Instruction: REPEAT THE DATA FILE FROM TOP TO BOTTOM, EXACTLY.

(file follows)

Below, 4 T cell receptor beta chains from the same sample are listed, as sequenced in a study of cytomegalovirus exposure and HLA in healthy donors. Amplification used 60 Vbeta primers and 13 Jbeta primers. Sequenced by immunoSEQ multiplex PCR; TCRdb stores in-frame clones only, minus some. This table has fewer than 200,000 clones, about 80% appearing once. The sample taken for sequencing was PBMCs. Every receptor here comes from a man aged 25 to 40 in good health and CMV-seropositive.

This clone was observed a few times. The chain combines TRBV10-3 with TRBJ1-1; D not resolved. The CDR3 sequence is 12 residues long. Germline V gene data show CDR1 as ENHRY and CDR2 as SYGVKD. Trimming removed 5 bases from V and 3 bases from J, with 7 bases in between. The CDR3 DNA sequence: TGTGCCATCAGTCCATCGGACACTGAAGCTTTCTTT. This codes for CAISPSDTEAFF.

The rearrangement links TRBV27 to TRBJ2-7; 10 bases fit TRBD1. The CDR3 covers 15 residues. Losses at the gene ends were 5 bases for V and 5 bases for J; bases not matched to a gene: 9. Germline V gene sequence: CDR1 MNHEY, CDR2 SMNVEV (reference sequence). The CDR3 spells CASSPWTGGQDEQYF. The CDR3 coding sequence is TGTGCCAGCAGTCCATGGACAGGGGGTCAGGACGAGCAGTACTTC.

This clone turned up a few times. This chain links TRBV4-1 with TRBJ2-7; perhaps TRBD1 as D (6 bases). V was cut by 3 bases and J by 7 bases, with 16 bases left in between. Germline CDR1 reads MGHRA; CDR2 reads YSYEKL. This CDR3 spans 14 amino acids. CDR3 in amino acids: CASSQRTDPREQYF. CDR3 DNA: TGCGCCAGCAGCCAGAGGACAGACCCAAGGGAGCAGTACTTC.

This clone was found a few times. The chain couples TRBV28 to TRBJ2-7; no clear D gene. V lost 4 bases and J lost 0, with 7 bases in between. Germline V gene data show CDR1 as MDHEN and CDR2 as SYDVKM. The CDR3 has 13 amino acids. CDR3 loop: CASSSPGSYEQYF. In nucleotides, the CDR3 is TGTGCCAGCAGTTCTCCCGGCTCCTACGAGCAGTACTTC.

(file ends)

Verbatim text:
Below, 4 T cell receptor beta chains from the same sample are listed, as sequenced in a study of cytomegalovirus exposure and HLA in healthy donors. Amplification used 60 Vbeta primers and 13 Jbeta primers. Sequenced by immunoSEQ multiplex PCR; TCRdb stores in-frame clones only, minus some. This table has fewer than 200,000 clones, about 80% appearing once. The sample taken for sequencing was PBMCs. Every receptor here comes from a man aged 25 to 40 in good health and CMV-seropositive.

This clone was observed a few times. The chain combines TRBV10-3 with TRBJ1-1; D not resolved. The CDR3 sequence is 12 residues long. Germline V gene data show CDR1 as ENHRY and CDR2 as SYGVKD. Trimming removed 5 bases from V and 3 bases from J, with 7 bases in between. The CDR3 DNA sequence: TGTGCCATCAGTCCATCGGACACTGAAGCTTTCTTT. This codes for CAISPSDTEAFF.

The rearrangement links TRBV27 to TRBJ2-7; 10 bases fit TRBD1. The CDR3 covers 15 residues. Losses at the gene ends were 5 bases for V and 5 bases for J; bases not matched to a gene: 9. Germline V gene sequence: CDR1 MNHEY, CDR2 SMNVEV (reference sequence). The CDR3 spells CASSPWTGGQDEQYF. The CDR3 coding sequence is TGTGCCAGCAGTCCATGGACAGGGGGTCAGGACGAGCAGTACTTC.

This clone turned up a few times. This chain links TRBV4-1 with TRBJ2-7; perhaps TRBD1 as D (6 bases). V was cut by 3 bases and J by 7 bases, with 16 bases left in between. Germline CDR1 reads MGHRA; CDR2 reads YSYEKL. This CDR3 spans 14 amino acids. CDR3 in amino acids: CASSQRTDPREQYF. CDR3 DNA: TGCGCCAGCAGCCAGAGGACAGACCCAAGGGAGCAGTACTTC.

This clone was found a few times. The chain couples TRBV28 to TRBJ2-7; no clear D gene. V lost 4 bases and J lost 0, with 7 bases in between. Germline V gene data show CDR1 as MDHEN and CDR2 as SYDVKM. The CDR3 has 13 amino acids. CDR3 loop: CASSSPGSYEQYF. In nucleotides, the CDR3 is TGTGCCAGCAGTTCTCCCGGCTCCTACGAGCAGTACTTC.